What are Basketball Injuries?
Basketball is a very popular sport that involves intermittent bursts of running with unpredictable stops and starts, pivoting movements, dribbling the ball, passing the basketball, and contact with other players when shooting or defending the basket. The acute and chronic injuries that occur due to the highly physical nature of the sport are known as basketball injuries.
Common Basketball Injuries
Some of the common basketball injuries include:
Foot and Ankle Injuries: These can include the following:
- Ankle sprains from rolling on the ankle
- Avulsion fractures when an overextended ligament or tendon pulls off a small piece of bone
- Achilles tendonitis or rupture - an overuse injury that affects the tendon at the back of the ankle
- Plantar fasciitis - an overuse injury from excessive running on the basketball court
- Jones fracture - a fracture of the fifth metatarsal bone on the outside of the foot
Knee Ligament Injuries: A direct blow to the knee, performing cutting maneuvers or landing awkwardly from a jump can result in tearing of the ligaments that surround and support the knee joint.
Deep Thigh Bruises: These injuries can occur when another player's knee or elbow inadvertently strikes the thigh muscle. Treatment will involve the application of ice and rest. Depending on the severity of the injury, full recovery may take 4-8 weeks.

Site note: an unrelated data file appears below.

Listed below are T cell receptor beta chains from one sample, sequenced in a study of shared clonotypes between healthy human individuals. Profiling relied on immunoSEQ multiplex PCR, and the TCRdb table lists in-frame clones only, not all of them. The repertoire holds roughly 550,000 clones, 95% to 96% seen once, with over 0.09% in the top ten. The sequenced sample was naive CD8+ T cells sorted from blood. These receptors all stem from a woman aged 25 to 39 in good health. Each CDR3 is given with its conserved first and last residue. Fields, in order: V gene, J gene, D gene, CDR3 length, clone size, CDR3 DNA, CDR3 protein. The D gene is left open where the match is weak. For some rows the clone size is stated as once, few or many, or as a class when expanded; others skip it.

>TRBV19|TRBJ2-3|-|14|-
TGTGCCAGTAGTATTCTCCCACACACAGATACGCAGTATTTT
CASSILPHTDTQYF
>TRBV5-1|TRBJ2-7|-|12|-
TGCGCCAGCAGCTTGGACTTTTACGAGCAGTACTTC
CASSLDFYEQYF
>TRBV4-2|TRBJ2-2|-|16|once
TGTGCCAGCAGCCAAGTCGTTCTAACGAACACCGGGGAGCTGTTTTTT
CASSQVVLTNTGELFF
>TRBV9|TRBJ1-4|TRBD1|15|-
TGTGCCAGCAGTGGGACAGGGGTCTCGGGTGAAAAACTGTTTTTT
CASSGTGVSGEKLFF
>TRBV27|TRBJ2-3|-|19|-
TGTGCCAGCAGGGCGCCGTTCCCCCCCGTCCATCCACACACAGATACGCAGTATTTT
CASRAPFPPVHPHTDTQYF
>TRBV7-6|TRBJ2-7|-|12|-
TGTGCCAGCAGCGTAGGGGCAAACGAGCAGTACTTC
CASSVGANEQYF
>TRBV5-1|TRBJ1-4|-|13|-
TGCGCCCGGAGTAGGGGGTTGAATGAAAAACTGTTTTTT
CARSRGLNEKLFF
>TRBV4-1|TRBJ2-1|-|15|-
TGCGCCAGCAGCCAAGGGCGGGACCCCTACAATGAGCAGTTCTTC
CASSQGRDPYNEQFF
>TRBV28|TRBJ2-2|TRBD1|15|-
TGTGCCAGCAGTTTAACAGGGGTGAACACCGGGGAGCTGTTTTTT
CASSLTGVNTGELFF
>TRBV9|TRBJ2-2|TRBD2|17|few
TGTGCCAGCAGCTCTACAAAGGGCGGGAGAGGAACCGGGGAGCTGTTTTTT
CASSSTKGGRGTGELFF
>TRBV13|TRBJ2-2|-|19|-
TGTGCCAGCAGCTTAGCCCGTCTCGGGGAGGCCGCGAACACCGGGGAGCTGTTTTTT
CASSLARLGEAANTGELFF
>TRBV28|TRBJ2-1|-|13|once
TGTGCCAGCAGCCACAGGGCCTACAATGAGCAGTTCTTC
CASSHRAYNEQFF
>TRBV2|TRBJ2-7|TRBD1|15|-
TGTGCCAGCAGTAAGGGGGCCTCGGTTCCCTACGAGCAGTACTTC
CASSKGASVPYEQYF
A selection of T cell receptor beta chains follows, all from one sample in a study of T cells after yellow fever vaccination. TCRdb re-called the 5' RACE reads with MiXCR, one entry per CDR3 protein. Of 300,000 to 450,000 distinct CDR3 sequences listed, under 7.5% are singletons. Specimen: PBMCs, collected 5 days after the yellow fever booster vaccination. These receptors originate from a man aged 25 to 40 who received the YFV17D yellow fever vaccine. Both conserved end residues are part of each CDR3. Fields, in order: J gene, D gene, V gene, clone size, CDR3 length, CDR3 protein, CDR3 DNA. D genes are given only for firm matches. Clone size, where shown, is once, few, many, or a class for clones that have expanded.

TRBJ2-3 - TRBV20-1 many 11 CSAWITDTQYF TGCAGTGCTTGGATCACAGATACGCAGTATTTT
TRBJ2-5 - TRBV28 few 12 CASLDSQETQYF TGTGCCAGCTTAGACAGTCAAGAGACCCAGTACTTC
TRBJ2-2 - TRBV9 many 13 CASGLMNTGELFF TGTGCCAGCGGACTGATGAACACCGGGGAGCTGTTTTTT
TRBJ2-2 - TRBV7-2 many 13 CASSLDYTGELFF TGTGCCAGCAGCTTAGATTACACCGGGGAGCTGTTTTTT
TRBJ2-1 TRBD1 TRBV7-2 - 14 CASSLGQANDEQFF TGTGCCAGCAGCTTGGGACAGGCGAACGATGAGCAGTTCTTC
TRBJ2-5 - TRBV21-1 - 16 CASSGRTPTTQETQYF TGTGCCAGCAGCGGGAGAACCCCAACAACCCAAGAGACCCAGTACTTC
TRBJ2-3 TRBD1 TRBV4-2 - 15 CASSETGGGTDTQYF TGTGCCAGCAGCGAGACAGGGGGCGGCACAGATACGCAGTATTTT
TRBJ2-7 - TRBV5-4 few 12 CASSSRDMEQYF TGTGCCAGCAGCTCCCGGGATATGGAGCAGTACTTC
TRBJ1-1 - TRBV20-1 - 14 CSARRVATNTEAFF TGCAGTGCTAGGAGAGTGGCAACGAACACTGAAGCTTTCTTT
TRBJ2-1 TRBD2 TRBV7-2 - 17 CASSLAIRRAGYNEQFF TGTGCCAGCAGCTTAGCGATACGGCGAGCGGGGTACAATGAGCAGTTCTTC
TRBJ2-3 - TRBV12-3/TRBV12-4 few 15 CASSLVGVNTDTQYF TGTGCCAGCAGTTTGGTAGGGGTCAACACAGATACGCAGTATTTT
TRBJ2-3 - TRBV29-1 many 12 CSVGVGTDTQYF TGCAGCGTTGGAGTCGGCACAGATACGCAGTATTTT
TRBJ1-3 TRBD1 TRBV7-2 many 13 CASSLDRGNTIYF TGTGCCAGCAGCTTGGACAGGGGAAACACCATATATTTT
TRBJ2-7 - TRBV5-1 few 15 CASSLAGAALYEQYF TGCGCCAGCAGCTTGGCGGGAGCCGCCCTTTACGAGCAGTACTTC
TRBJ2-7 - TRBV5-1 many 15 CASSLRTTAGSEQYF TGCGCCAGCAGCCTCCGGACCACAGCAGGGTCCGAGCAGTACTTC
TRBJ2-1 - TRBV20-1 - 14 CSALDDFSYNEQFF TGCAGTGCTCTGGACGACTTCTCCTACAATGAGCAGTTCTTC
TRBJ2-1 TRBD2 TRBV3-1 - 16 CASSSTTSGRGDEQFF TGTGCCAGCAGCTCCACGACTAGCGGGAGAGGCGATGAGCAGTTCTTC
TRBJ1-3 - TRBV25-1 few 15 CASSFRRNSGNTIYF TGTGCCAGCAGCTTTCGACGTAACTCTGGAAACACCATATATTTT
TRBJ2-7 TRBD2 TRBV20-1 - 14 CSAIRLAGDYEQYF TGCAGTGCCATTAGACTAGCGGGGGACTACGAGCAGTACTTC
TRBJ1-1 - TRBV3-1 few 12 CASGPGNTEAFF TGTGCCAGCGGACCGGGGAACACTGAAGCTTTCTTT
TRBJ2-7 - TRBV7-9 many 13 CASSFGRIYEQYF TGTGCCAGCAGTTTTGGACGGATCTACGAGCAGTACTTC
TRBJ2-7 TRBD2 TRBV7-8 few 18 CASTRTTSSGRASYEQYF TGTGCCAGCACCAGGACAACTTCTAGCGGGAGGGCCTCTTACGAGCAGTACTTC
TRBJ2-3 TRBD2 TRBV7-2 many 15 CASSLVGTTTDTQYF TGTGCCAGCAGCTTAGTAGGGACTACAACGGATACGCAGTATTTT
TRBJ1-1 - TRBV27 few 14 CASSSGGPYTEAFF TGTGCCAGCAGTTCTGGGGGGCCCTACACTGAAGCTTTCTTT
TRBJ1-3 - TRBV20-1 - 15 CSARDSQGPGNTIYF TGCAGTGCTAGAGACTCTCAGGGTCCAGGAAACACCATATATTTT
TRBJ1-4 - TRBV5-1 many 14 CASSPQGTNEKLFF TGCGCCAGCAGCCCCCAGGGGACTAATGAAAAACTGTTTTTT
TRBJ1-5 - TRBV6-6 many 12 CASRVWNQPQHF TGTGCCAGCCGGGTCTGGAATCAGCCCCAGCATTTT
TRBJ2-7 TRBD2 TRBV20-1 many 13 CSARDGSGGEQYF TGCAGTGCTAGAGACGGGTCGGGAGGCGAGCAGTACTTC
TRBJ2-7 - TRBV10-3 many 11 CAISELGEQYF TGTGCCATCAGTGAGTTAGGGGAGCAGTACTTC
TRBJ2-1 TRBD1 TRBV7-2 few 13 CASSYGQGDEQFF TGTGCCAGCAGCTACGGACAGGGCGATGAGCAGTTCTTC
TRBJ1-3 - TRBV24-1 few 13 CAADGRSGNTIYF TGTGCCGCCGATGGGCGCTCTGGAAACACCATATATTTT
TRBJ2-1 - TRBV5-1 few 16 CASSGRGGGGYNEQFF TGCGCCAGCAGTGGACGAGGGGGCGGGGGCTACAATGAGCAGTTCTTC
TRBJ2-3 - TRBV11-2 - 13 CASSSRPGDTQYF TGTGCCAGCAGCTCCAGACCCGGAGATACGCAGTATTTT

Hamstring Strain: This type of injury occurs as a result of muscle overload from jumping, rebounding, or running that causes over-stretching of the hamstring muscles on the back of the thigh. Hamstring injuries are usually caused by not warming up and stretching the muscles properly before a game.
Jammed Fingers: This injury occurs when the basketball forcefully strikes an extended finger when a player attempts to catch the ball or prevent it from going into the basket. It can result in tearing of the finger ligaments.
Head and Face Injuries: These injuries can occur from bumping heads with another player or being accidentally hit in the face by an elbow or another body part. Facial lacerations may require stitches depending on their depth. Players experiencing loss of consciousness, confusion, or altered vision, balance or sensation due to a blow to the head need to be evaluated for a possible concussion.
Preventing Basketball Injuries
The risks of sustaining an injury while playing basketball can be significantly reduced by taking the following precautions:
- Wear comfortable, snug-fitting basketball shoes that are non-skid and have high tops to provide shock absorption and adequate support for your feet and ankles.
- Muscle and joint injuries can be prevented by adequate warm-up and stretching of the joints before each game or training session.
- Deep thigh bruises and knee injuries can be prevented by wearing thigh pads, knee pads or compression sleeves that lessen the effect of impact to the thigh and knee joint.
- Protect against head and face injuries by always being aware of the players in your vicinity and wearing mouth guards.
- Understand how the ball moves and learn proper catching and throwing techniques to reduce the risk of finger, hand, and wrist injuries.
- Exercising regularly in the off-season and getting a physical checkup just before the season ensures you are fit enough to play.